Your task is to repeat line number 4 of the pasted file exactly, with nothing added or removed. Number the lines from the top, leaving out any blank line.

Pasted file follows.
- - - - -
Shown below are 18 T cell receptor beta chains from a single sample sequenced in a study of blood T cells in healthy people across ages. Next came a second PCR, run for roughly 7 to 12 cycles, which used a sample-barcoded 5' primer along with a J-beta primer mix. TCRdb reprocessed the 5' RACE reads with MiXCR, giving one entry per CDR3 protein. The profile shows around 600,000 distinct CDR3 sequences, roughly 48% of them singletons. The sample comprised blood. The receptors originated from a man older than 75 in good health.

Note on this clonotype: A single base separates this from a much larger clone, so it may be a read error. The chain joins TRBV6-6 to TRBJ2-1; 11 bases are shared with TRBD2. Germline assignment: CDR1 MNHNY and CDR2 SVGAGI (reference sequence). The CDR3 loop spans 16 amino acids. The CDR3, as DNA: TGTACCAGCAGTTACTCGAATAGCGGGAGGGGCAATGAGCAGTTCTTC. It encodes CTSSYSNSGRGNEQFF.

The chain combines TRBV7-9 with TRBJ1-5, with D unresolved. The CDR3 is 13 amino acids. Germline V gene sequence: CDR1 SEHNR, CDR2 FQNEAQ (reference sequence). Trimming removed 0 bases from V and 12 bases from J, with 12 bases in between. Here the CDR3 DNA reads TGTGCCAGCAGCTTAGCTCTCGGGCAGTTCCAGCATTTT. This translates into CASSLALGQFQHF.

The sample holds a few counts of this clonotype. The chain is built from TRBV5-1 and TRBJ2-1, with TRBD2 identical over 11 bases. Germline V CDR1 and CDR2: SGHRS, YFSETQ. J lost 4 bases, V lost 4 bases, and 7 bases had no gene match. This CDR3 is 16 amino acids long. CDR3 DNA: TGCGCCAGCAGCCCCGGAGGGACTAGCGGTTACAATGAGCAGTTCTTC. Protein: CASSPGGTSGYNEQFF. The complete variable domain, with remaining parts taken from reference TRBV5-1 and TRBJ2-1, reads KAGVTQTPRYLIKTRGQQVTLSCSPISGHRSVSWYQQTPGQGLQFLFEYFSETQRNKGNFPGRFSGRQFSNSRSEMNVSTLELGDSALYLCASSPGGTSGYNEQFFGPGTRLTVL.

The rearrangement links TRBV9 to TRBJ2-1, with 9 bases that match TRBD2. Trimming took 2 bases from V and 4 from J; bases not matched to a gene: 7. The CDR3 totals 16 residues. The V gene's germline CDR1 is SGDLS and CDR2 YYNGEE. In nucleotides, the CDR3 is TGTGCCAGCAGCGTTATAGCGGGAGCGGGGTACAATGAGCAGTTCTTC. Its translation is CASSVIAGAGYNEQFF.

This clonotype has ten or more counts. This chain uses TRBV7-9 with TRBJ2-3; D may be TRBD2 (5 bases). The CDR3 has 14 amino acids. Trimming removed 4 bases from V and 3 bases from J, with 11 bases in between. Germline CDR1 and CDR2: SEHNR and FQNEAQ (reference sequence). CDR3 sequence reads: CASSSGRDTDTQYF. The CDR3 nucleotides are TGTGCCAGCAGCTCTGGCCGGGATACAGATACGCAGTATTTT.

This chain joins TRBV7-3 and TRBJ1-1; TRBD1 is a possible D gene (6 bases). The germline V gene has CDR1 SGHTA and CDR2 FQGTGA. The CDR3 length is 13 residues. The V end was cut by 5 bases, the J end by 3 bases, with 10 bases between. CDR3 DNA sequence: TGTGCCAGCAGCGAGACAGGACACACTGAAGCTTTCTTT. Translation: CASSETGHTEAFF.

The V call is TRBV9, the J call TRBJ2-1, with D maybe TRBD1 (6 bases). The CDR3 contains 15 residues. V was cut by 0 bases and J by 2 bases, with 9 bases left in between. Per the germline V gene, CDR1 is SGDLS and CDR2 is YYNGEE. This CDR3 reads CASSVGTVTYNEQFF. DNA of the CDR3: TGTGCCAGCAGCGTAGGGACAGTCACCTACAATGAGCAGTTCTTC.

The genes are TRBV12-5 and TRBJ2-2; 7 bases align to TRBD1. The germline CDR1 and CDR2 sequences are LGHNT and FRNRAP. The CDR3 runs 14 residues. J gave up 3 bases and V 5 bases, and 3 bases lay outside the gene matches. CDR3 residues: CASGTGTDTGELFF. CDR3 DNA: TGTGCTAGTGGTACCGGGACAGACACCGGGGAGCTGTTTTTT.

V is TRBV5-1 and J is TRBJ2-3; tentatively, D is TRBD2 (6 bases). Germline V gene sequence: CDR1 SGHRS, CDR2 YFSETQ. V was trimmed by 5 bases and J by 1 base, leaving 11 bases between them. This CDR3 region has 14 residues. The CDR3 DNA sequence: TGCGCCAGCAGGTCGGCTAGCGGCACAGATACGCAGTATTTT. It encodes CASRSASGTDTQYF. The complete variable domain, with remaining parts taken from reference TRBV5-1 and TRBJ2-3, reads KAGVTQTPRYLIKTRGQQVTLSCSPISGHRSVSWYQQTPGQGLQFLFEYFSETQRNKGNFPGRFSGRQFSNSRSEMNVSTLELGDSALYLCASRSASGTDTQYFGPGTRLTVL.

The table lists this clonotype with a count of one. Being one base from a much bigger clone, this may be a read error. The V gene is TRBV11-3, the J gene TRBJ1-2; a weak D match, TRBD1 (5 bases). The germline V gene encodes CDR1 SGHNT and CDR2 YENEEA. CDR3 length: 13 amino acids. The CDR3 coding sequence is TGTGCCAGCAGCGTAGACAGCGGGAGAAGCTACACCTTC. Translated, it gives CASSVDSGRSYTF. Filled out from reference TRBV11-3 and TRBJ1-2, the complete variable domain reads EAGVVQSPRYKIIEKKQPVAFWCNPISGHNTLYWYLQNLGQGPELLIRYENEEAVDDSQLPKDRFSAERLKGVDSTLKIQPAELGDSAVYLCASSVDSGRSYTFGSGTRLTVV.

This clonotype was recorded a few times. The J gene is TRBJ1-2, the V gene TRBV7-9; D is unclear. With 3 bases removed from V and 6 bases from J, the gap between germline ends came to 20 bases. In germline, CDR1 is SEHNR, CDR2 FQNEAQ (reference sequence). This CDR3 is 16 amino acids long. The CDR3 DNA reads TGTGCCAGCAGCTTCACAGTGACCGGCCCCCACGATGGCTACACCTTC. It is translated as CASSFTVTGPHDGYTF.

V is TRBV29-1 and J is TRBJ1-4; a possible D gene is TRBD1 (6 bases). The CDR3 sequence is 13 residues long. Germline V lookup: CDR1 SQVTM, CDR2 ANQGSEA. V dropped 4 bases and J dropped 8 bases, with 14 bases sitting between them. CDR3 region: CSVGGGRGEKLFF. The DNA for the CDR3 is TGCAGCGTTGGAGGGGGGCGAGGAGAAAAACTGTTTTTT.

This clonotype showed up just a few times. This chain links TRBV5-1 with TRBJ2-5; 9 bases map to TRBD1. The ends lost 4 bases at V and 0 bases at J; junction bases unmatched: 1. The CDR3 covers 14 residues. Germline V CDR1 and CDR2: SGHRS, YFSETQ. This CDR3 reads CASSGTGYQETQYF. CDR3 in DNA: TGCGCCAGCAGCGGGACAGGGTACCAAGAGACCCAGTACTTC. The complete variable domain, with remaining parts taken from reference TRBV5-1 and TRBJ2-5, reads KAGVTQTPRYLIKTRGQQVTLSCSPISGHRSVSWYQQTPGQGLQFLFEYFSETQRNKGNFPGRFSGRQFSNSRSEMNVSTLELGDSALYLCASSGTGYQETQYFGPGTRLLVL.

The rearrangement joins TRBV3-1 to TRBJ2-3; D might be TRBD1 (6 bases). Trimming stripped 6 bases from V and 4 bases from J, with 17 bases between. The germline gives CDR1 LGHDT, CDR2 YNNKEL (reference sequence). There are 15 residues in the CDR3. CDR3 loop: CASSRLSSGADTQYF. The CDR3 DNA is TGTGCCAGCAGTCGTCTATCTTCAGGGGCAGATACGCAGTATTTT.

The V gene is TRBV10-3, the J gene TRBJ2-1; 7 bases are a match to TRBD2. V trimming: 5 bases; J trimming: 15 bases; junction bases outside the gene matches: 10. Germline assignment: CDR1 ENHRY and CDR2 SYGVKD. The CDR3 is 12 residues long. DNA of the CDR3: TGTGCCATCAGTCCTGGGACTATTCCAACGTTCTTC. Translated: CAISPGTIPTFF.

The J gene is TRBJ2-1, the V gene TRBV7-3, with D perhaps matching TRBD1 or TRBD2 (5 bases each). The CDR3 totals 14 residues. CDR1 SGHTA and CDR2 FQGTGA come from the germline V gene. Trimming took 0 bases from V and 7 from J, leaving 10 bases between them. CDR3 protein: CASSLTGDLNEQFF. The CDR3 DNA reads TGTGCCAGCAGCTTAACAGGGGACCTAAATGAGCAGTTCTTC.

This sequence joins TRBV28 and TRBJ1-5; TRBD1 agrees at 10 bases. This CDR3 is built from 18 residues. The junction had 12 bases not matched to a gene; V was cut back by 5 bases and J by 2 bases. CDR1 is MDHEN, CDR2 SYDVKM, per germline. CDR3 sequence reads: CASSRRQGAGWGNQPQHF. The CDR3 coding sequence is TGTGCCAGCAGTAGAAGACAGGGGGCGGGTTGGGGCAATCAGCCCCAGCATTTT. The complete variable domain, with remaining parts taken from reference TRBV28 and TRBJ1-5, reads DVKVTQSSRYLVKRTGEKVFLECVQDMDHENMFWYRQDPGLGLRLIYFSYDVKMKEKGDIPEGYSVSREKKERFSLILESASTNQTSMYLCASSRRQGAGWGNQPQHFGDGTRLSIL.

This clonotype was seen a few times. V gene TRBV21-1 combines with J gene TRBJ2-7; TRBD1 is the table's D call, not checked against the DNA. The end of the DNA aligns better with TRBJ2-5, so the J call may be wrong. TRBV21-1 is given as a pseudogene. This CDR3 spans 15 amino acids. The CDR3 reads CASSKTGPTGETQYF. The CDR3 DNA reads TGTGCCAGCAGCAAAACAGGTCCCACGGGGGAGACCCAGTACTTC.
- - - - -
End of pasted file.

The sample holds a few counts of this clonotype. The chain is built from TRBV5-1 and TRBJ2-1, with TRBD2 identical over 11 bases. Germline V CDR1 and CDR2: SGHRS, YFSETQ. J lost 4 bases, V lost 4 bases, and 7 bases had no gene match. This CDR3 is 16 amino acids long. CDR3 DNA: TGCGCCAGCAGCCCCGGAGGGACTAGCGGTTACAATGAGCAGTTCTTC. Protein: CASSPGGTSGYNEQFF. The complete variable domain, with remaining parts taken from reference TRBV5-1 and TRBJ2-1, reads KAGVTQTPRYLIKTRGQQVTLSCSPISGHRSVSWYQQTPGQGLQFLFEYFSETQRNKGNFPGRFSGRQFSNSRSEMNVSTLELGDSALYLCASSPGGTSGYNEQFFGPGTRLTVL.